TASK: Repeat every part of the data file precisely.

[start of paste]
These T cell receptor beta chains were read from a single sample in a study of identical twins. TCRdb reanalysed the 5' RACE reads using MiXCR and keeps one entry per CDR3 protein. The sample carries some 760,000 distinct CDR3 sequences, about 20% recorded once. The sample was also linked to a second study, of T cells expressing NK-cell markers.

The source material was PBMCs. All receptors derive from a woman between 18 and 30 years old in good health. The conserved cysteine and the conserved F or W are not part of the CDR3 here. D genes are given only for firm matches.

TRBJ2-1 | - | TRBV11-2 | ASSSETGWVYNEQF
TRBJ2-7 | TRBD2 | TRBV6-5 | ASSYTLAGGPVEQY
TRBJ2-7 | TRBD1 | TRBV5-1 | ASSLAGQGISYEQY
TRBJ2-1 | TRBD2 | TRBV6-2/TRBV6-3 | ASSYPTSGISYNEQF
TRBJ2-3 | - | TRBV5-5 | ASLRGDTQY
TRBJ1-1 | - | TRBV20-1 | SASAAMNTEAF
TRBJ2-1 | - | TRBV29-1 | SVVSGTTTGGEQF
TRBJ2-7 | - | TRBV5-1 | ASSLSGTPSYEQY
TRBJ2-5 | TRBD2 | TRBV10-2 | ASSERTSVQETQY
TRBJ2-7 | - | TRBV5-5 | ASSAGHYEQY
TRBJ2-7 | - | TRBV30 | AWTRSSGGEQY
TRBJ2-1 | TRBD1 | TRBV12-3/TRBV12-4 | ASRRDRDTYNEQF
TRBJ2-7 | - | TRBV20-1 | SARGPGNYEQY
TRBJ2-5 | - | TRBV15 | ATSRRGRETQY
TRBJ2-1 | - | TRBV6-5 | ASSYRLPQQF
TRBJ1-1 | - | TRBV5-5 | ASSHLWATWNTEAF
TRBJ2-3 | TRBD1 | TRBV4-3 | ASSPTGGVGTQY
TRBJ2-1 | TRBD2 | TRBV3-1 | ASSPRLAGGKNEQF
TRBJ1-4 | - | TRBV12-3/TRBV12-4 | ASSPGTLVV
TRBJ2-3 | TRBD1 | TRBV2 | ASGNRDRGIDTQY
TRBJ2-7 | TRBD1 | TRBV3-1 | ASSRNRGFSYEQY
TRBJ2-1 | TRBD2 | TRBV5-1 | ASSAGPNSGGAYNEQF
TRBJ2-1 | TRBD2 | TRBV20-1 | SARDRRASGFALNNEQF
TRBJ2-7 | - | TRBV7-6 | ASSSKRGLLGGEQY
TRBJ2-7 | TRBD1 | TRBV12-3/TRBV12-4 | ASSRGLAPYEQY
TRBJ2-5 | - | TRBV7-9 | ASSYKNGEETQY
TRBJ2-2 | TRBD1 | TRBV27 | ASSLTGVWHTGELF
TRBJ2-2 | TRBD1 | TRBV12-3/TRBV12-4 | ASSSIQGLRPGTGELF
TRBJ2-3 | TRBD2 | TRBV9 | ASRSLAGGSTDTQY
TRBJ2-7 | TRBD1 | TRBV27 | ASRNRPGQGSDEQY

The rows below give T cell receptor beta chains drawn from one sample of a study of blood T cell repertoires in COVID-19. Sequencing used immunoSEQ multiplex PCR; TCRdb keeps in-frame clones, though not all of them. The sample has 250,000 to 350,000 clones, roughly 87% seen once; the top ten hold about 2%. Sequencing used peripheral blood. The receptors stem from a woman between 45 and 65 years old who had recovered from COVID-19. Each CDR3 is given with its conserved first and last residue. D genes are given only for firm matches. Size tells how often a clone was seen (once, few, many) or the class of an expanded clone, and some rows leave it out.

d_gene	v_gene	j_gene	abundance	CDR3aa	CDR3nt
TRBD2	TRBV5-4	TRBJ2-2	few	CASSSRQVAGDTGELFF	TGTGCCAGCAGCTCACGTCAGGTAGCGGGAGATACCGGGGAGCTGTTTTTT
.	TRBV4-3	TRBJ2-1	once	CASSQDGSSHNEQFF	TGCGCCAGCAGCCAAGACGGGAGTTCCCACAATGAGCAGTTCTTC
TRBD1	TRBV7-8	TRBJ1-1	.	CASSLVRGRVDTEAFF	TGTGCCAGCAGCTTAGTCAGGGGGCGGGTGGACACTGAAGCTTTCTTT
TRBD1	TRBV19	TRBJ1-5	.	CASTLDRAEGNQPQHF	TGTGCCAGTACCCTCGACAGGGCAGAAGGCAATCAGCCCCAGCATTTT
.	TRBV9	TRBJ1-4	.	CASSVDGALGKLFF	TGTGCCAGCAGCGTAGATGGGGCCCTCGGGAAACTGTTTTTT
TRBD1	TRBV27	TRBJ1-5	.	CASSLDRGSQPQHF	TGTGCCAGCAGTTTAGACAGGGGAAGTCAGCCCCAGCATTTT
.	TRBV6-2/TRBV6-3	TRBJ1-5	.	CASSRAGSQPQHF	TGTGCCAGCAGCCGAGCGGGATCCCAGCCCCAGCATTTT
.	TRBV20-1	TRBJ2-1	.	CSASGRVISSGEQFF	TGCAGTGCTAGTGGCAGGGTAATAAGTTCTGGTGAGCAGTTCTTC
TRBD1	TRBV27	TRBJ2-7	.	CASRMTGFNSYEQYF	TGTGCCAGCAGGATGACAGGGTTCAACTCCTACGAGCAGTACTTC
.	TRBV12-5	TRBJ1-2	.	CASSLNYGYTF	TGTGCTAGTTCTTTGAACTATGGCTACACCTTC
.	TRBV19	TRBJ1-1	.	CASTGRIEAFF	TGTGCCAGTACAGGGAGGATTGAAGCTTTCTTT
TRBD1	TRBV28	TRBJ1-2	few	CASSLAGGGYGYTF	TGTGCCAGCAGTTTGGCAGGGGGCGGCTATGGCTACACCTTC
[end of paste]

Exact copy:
These T cell receptor beta chains were read from a single sample in a study of identical twins. TCRdb reanalysed the 5' RACE reads using MiXCR and keeps one entry per CDR3 protein. The sample carries some 760,000 distinct CDR3 sequences, about 20% recorded once. The sample was also linked to a second study, of T cells expressing NK-cell markers.

The source material was PBMCs. All receptors derive from a woman between 18 and 30 years old in good health. The conserved cysteine and the conserved F or W are not part of the CDR3 here. D genes are given only for firm matches.

TRBJ2-1 | - | TRBV11-2 | ASSSETGWVYNEQF
TRBJ2-7 | TRBD2 | TRBV6-5 | ASSYTLAGGPVEQY
TRBJ2-7 | TRBD1 | TRBV5-1 | ASSLAGQGISYEQY
TRBJ2-1 | TRBD2 | TRBV6-2/TRBV6-3 | ASSYPTSGISYNEQF
TRBJ2-3 | - | TRBV5-5 | ASLRGDTQY
TRBJ1-1 | - | TRBV20-1 | SASAAMNTEAF
TRBJ2-1 | - | TRBV29-1 | SVVSGTTTGGEQF
TRBJ2-7 | - | TRBV5-1 | ASSLSGTPSYEQY
TRBJ2-5 | TRBD2 | TRBV10-2 | ASSERTSVQETQY
TRBJ2-7 | - | TRBV5-5 | ASSAGHYEQY
TRBJ2-7 | - | TRBV30 | AWTRSSGGEQY
TRBJ2-1 | TRBD1 | TRBV12-3/TRBV12-4 | ASRRDRDTYNEQF
TRBJ2-7 | - | TRBV20-1 | SARGPGNYEQY
TRBJ2-5 | - | TRBV15 | ATSRRGRETQY
TRBJ2-1 | - | TRBV6-5 | ASSYRLPQQF
TRBJ1-1 | - | TRBV5-5 | ASSHLWATWNTEAF
TRBJ2-3 | TRBD1 | TRBV4-3 | ASSPTGGVGTQY
TRBJ2-1 | TRBD2 | TRBV3-1 | ASSPRLAGGKNEQF
TRBJ1-4 | - | TRBV12-3/TRBV12-4 | ASSPGTLVV
TRBJ2-3 | TRBD1 | TRBV2 | ASGNRDRGIDTQY
TRBJ2-7 | TRBD1 | TRBV3-1 | ASSRNRGFSYEQY
TRBJ2-1 | TRBD2 | TRBV5-1 | ASSAGPNSGGAYNEQF
TRBJ2-1 | TRBD2 | TRBV20-1 | SARDRRASGFALNNEQF
TRBJ2-7 | - | TRBV7-6 | ASSSKRGLLGGEQY
TRBJ2-7 | TRBD1 | TRBV12-3/TRBV12-4 | ASSRGLAPYEQY
TRBJ2-5 | - | TRBV7-9 | ASSYKNGEETQY
TRBJ2-2 | TRBD1 | TRBV27 | ASSLTGVWHTGELF
TRBJ2-2 | TRBD1 | TRBV12-3/TRBV12-4 | ASSSIQGLRPGTGELF
TRBJ2-3 | TRBD2 | TRBV9 | ASRSLAGGSTDTQY
TRBJ2-7 | TRBD1 | TRBV27 | ASRNRPGQGSDEQY

The rows below give T cell receptor beta chains drawn from one sample of a study of blood T cell repertoires in COVID-19. Sequencing used immunoSEQ multiplex PCR; TCRdb keeps in-frame clones, though not all of them. The sample has 250,000 to 350,000 clones, roughly 87% seen once; the top ten hold about 2%. Sequencing used peripheral blood. The receptors stem from a woman between 45 and 65 years old who had recovered from COVID-19. Each CDR3 is given with its conserved first and last residue. D genes are given only for firm matches. Size tells how often a clone was seen (once, few, many) or the class of an expanded clone, and some rows leave it out.

d_gene	v_gene	j_gene	abundance	CDR3aa	CDR3nt
TRBD2	TRBV5-4	TRBJ2-2	few	CASSSRQVAGDTGELFF	TGTGCCAGCAGCTCACGTCAGGTAGCGGGAGATACCGGGGAGCTGTTTTTT
.	TRBV4-3	TRBJ2-1	once	CASSQDGSSHNEQFF	TGCGCCAGCAGCCAAGACGGGAGTTCCCACAATGAGCAGTTCTTC
TRBD1	TRBV7-8	TRBJ1-1	.	CASSLVRGRVDTEAFF	TGTGCCAGCAGCTTAGTCAGGGGGCGGGTGGACACTGAAGCTTTCTTT
TRBD1	TRBV19	TRBJ1-5	.	CASTLDRAEGNQPQHF	TGTGCCAGTACCCTCGACAGGGCAGAAGGCAATCAGCCCCAGCATTTT
.	TRBV9	TRBJ1-4	.	CASSVDGALGKLFF	TGTGCCAGCAGCGTAGATGGGGCCCTCGGGAAACTGTTTTTT
TRBD1	TRBV27	TRBJ1-5	.	CASSLDRGSQPQHF	TGTGCCAGCAGTTTAGACAGGGGAAGTCAGCCCCAGCATTTT
.	TRBV6-2/TRBV6-3	TRBJ1-5	.	CASSRAGSQPQHF	TGTGCCAGCAGCCGAGCGGGATCCCAGCCCCAGCATTTT
.	TRBV20-1	TRBJ2-1	.	CSASGRVISSGEQFF	TGCAGTGCTAGTGGCAGGGTAATAAGTTCTGGTGAGCAGTTCTTC
TRBD1	TRBV27	TRBJ2-7	.	CASRMTGFNSYEQYF	TGTGCCAGCAGGATGACAGGGTTCAACTCCTACGAGCAGTACTTC
.	TRBV12-5	TRBJ1-2	.	CASSLNYGYTF	TGTGCTAGTTCTTTGAACTATGGCTACACCTTC
.	TRBV19	TRBJ1-1	.	CASTGRIEAFF	TGTGCCAGTACAGGGAGGATTGAAGCTTTCTTT
TRBD1	TRBV28	TRBJ1-2	few	CASSLAGGGYGYTF	TGTGCCAGCAGTTTGGCAGGGGGCGGCTATGGCTACACCTTC